The whys and hows of specialty nursing associations
Published in Canadian Nurse — February 2012
I had the pleasure of meeting with Ann Alsaffar, president of the Canadian Family Practice Nurses Association (CFPNA), a speciality nursing group that’s grown from 17 nurses in Ottawa to over 600 nurses from across Canada in just 10 years.
Why such big growth? Ann explained that nurses joined her association because it does what all good associations do: help nurses connect with a community that shares a passion for a particular area of nursing. Associations help nurses expand their knowledge and skills, share best practices and remain current, connected and relevant.
But how does someone start and maintain a group? Ann spoke about the personal commitment and persistent passion that’s necessary to start a group and keep it moving and growing. It requires many volunteer hours, usually working in a small executive group through e-mail and phone with little or no budget, to plan meetings, push agendas, and build up the association. Ann said to boost CFPNA’s membership, they found pockets of nurses in different parts of the country in family practice who were working on common issues and brought them together. The membership push continues today, as Ann and others still encourage nurses to join and stakeholders to get involved.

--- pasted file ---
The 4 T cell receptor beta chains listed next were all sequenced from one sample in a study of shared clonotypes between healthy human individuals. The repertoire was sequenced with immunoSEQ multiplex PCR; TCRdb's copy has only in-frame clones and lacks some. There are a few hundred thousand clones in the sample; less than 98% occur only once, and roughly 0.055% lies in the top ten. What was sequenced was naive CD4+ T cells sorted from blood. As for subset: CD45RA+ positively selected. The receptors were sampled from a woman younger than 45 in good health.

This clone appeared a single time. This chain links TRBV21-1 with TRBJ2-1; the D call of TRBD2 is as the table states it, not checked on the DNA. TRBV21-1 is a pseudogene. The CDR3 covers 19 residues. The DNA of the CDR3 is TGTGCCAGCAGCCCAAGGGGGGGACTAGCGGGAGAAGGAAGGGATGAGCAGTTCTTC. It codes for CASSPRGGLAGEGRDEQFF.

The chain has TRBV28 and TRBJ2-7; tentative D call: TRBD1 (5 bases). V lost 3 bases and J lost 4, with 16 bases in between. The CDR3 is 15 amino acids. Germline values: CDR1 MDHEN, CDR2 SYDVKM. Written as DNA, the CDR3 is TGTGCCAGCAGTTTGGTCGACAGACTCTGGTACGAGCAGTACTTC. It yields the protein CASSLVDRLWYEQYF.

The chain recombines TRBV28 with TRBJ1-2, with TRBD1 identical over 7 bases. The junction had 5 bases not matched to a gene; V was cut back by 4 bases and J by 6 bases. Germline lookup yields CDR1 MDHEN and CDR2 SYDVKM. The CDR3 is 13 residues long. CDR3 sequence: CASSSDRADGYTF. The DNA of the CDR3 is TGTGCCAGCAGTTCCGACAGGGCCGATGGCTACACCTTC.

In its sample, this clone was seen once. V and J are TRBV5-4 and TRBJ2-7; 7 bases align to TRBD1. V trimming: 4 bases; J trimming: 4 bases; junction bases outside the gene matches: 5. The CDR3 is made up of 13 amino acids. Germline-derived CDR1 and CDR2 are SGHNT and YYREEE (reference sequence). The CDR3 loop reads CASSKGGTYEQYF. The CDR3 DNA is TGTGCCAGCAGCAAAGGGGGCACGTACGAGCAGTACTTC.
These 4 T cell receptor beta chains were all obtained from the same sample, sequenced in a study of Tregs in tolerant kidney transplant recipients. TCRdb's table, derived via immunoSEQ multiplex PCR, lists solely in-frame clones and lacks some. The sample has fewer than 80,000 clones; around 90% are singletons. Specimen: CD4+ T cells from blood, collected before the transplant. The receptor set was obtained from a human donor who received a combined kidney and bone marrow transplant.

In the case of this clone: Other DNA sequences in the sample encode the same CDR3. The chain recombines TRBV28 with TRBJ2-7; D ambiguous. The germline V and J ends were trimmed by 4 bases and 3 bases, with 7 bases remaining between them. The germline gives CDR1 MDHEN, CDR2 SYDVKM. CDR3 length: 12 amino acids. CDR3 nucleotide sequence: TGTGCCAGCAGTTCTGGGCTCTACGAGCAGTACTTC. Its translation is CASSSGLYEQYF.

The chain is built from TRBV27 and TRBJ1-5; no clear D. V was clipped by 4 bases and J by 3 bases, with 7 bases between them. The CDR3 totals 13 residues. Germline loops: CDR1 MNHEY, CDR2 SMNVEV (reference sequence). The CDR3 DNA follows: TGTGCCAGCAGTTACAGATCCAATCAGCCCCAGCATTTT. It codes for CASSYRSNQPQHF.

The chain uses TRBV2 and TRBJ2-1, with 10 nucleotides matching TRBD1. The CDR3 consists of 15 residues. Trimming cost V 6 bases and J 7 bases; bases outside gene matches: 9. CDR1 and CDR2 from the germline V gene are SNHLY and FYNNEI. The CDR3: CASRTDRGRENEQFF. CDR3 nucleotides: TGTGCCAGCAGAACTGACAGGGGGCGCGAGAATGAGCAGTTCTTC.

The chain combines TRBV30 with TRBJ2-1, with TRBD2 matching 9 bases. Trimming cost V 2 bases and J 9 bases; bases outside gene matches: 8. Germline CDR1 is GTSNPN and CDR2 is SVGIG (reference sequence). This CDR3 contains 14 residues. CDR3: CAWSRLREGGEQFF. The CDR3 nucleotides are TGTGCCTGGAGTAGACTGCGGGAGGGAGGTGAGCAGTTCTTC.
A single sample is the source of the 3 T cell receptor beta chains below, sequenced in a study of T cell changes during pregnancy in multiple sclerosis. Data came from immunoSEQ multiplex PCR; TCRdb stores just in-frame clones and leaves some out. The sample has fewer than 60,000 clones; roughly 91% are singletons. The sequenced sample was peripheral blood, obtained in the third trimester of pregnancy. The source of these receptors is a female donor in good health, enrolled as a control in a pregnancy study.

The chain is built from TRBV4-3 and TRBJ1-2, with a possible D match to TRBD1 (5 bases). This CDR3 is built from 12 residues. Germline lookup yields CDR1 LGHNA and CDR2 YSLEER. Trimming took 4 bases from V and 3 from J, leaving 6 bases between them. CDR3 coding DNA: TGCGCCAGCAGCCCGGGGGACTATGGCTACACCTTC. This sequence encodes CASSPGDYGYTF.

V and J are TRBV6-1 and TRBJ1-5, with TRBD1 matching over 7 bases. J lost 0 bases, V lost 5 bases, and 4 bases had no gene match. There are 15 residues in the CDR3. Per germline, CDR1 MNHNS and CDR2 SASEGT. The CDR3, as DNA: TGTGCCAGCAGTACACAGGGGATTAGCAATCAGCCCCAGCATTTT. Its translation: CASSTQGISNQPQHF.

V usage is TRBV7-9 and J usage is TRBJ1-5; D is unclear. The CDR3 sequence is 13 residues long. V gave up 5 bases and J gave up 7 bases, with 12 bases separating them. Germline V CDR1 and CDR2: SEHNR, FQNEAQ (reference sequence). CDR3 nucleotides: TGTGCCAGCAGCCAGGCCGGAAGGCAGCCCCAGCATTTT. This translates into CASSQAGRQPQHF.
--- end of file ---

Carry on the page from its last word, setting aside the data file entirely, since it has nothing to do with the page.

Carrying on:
Ann compared the concept of joining a specialty group to buying an exercise bicycle. If you buy the bike and never use it, it won’t be of any benefit. So when you join your specialty group, maximize your benefit by being fully engaged, attending meetings and joining subcommittees, because the impact will be immediate and so very worthwhile.